Wednesday, August 15, 2007

Schmitt & Pejic: International Law and Armed Conflict

Michael Schmitt (United States Naval War College) & Jelena Pejic (International Committee of the Red Cross) have published International Law and Armed Conflict: Exploring the Faultlines. Essays in Honour of Yoram Dinstein (Martinus Nijhoff Publishers 2007). Contents include:
  • Ivan Shearer, A Revival of the Just War Theory?
  • Thomas Franck, Rethinking Collective Security
  • Dino Kritsiotis, Topographies of Force
  • W. Michael Reisman & Andrea Armstrong, Claims to Pre-emptive Uses of Force: Some Trends and Projections and Their Implications for World Order
  • Terry D. Gill, The Temporal Dimension of Self-Defense: Anticipation, Preemption, Prevention and Immediacy
  • Michael N. Schmitt, Responding to Transnational Terrorism under the Jus ad Bellum: A Normative Framework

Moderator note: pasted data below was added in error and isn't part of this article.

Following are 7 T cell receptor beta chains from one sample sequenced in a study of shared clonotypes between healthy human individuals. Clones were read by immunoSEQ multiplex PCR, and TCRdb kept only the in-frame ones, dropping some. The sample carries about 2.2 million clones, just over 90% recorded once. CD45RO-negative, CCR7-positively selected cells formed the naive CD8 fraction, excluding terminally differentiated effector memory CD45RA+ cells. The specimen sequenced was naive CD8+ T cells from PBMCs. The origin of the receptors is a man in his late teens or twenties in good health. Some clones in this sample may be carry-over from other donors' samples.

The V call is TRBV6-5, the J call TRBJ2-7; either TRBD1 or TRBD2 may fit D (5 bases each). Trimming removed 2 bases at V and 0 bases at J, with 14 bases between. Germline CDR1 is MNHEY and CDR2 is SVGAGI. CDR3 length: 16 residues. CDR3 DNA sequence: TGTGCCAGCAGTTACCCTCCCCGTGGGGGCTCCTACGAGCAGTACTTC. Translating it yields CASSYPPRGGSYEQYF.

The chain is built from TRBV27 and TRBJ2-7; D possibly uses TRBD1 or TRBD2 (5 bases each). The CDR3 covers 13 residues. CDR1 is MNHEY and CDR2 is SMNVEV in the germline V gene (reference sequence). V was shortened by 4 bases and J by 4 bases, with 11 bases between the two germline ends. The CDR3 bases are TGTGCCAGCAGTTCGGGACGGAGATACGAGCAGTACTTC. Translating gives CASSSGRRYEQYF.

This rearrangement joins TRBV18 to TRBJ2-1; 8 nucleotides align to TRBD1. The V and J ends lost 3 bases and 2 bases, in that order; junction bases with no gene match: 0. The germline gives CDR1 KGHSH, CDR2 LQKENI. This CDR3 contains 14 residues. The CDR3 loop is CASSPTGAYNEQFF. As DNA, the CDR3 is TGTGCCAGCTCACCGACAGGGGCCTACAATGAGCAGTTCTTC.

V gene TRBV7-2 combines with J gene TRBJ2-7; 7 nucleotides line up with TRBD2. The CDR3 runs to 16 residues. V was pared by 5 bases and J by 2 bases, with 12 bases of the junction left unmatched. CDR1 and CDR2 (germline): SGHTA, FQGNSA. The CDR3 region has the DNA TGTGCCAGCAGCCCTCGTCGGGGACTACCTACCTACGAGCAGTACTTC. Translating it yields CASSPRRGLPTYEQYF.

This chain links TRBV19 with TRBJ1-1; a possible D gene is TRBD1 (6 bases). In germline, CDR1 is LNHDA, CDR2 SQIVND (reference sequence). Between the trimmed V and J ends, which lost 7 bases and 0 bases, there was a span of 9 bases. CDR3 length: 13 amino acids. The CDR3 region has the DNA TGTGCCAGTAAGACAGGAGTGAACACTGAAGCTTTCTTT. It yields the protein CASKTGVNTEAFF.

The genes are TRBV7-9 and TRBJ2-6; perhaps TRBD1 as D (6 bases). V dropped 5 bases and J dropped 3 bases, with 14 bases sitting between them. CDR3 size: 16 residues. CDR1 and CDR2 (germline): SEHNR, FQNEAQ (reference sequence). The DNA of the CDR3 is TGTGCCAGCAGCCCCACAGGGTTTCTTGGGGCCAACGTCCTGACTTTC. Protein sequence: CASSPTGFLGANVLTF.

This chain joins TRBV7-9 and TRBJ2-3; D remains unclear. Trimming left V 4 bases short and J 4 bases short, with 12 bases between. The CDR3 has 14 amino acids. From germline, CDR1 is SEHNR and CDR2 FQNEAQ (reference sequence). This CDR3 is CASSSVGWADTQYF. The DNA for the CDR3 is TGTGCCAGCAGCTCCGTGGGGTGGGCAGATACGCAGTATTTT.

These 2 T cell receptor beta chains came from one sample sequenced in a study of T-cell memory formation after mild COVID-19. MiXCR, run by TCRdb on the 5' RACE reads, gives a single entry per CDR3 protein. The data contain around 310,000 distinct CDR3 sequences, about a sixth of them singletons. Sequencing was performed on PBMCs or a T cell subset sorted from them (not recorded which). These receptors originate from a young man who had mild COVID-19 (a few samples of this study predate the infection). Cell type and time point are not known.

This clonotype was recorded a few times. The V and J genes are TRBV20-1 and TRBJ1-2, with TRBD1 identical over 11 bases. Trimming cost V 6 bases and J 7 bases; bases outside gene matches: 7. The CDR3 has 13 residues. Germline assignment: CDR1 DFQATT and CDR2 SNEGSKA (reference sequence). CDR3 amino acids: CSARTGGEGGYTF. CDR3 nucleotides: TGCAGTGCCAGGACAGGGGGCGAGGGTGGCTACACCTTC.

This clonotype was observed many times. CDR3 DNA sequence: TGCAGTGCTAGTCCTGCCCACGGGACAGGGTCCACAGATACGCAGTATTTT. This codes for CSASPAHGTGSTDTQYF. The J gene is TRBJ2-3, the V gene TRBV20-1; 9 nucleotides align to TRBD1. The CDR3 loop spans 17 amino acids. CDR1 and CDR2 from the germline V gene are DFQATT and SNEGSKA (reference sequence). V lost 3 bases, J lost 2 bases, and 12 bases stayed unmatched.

• John F. Murphy, Is U.S. Adherence to the Rule of Law in International Affairs Feasible?
  • Ruth Wedgwood, The Military Action in Iraq and International Law
  • Marco Sassòli, Ius ad Bellum and Ius in Bello: The Separation between the Legality of the Use of Force and Humanitarian Rules to Be Respected in Warfare: Crucial or Outdated?
  • Kenneth Watkin, 21st Century Conflict and International Humanitarian Law: Status Quo or Change?
  • Bill Boothby, The Law of Weaponry - Is It Adequate?
  • Charles H.B. Garraway, "Combatants" - Substance or Semantics?
  • Jelena Pejic, "Unlawful/Enemy Combatants": Interpretations and Consequences
  • Avril McDonald, Ghosts in the Machine: Some Legal Issues Concerning US Military Contractors in Iraq
  • Theodor Meron, Leaders, Courtiers and Command Responsibility in Shakespeare
  • Andru E. Wall, Civilian Detentions in Iraq
  • Adam Roberts, Transformative Military Occupation: Applying the Laws of War and Human Rights
  • Rüdiger Wolfrum, The Adequacy of International Humanitarian Law Rules on Belligerent Occupation: To What Extent May Security Council Resolution 1483 Be Considered a Model for Adjustment?
  • Fania Domb, The Separation Fence in the International Court of Justice and the High Court of Justice: Commonalities, Differences and Specifics
  • Wolff Heintschel von Heinegg, “Benevolent” Third States in International Armed Conflicts: The Myth of the Irrelevance of the Law of Neutrality